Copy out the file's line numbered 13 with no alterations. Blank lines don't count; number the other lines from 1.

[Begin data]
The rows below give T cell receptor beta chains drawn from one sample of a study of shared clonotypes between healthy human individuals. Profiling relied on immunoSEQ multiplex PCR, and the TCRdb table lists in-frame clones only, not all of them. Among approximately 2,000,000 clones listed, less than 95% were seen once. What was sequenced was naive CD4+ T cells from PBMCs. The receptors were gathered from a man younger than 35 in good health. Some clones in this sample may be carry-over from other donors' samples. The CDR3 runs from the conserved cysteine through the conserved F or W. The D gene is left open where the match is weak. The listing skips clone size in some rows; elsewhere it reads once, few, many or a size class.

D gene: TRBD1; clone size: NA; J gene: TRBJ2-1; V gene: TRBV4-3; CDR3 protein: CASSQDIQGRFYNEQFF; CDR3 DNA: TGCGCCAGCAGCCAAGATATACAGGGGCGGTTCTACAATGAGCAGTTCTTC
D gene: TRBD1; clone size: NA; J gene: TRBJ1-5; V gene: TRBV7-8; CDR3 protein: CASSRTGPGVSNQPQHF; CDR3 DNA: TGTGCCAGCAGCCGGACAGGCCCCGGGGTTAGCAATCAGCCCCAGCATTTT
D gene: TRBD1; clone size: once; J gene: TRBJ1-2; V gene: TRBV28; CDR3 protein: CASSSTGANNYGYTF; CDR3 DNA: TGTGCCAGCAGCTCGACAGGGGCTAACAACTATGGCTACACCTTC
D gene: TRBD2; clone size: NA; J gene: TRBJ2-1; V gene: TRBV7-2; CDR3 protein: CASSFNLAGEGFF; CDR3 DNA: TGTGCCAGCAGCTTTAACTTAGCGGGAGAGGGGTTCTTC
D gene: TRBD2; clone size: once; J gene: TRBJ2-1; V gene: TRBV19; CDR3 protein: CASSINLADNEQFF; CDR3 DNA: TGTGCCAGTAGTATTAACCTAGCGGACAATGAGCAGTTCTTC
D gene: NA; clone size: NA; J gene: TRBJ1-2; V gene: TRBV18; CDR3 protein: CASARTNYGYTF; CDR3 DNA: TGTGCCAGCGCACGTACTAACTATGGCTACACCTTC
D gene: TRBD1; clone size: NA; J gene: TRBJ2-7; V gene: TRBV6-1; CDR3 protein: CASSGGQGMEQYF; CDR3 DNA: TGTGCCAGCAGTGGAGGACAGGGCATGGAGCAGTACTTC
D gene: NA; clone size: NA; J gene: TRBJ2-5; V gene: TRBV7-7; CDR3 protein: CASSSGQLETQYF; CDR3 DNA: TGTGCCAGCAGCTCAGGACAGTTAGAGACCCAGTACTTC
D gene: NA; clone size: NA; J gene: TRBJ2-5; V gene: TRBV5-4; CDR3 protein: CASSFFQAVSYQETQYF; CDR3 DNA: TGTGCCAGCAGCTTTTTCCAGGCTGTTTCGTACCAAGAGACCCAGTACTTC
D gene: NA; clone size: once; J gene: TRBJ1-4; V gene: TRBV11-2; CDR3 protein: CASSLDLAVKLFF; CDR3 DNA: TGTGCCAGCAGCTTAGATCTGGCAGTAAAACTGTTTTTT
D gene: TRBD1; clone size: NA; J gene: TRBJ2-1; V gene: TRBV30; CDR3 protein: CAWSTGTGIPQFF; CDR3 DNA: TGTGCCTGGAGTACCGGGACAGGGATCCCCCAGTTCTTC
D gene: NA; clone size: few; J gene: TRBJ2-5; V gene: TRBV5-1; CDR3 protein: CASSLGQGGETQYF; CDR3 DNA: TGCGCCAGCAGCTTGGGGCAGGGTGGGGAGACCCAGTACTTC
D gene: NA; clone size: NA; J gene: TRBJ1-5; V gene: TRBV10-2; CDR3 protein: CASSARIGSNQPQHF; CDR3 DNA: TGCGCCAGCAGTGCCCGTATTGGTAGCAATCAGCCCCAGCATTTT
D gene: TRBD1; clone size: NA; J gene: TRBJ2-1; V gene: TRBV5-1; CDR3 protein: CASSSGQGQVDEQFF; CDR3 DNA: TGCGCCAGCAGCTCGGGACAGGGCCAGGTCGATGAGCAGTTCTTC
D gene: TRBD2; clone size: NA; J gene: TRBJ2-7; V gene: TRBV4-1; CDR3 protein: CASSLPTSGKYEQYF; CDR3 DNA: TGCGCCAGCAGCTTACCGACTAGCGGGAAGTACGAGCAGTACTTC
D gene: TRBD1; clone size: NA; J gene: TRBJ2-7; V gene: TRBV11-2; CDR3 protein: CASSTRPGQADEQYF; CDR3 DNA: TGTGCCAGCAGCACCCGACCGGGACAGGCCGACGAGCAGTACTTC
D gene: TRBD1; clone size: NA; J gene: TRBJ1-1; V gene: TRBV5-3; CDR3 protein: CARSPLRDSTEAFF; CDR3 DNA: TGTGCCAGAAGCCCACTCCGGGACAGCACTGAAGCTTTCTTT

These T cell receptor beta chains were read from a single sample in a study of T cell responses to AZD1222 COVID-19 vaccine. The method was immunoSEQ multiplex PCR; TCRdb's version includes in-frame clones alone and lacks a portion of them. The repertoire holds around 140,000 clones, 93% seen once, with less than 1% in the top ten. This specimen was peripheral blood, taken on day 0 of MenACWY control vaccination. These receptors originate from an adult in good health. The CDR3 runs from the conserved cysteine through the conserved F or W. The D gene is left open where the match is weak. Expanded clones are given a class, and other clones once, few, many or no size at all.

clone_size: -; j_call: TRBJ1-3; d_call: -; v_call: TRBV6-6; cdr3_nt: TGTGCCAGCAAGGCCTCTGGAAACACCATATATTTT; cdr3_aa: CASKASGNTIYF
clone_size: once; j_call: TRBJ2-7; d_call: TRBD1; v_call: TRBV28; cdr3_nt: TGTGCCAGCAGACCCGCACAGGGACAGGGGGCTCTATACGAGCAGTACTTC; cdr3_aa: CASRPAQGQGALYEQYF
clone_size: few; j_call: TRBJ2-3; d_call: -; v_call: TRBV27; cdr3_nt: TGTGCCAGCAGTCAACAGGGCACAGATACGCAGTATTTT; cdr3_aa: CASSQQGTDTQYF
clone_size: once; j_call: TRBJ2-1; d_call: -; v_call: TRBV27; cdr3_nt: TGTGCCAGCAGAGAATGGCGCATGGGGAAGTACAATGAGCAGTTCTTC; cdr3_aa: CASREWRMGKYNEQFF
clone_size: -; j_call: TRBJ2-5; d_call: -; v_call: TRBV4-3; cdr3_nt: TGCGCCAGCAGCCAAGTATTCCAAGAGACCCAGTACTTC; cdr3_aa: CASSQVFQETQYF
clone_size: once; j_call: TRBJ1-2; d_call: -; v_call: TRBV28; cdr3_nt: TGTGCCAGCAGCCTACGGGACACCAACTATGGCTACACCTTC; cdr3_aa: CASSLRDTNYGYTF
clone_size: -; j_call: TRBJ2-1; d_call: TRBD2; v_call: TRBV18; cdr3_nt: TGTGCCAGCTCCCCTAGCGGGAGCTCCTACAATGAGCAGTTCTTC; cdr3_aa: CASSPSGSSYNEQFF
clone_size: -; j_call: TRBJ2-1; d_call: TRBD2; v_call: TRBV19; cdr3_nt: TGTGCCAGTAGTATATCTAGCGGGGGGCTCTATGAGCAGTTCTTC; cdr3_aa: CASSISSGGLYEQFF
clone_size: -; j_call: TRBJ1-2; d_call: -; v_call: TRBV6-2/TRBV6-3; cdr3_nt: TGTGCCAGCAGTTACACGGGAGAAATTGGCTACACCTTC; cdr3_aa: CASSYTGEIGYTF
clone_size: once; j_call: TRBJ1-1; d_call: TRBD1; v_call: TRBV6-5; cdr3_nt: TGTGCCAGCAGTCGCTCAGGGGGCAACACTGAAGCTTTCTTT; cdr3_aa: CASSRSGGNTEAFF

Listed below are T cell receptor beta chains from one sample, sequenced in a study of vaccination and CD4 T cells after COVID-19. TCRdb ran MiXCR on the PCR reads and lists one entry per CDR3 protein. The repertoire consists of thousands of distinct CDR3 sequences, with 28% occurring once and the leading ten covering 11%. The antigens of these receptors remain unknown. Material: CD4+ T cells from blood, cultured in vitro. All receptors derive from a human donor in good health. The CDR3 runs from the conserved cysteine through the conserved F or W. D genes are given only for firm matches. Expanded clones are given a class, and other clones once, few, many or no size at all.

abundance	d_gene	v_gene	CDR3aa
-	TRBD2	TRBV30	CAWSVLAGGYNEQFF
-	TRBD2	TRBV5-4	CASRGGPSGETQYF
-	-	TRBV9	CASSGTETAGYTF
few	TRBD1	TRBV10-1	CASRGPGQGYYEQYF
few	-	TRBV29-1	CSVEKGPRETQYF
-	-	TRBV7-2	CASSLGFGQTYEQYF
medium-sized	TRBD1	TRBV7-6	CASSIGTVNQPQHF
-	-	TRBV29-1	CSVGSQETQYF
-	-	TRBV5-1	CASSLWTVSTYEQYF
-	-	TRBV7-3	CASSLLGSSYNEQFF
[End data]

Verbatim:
D gene: NA; clone size: few; J gene: TRBJ2-5; V gene: TRBV5-1; CDR3 protein: CASSLGQGGETQYF; CDR3 DNA: TGCGCCAGCAGCTTGGGGCAGGGTGGGGAGACCCAGTACTTC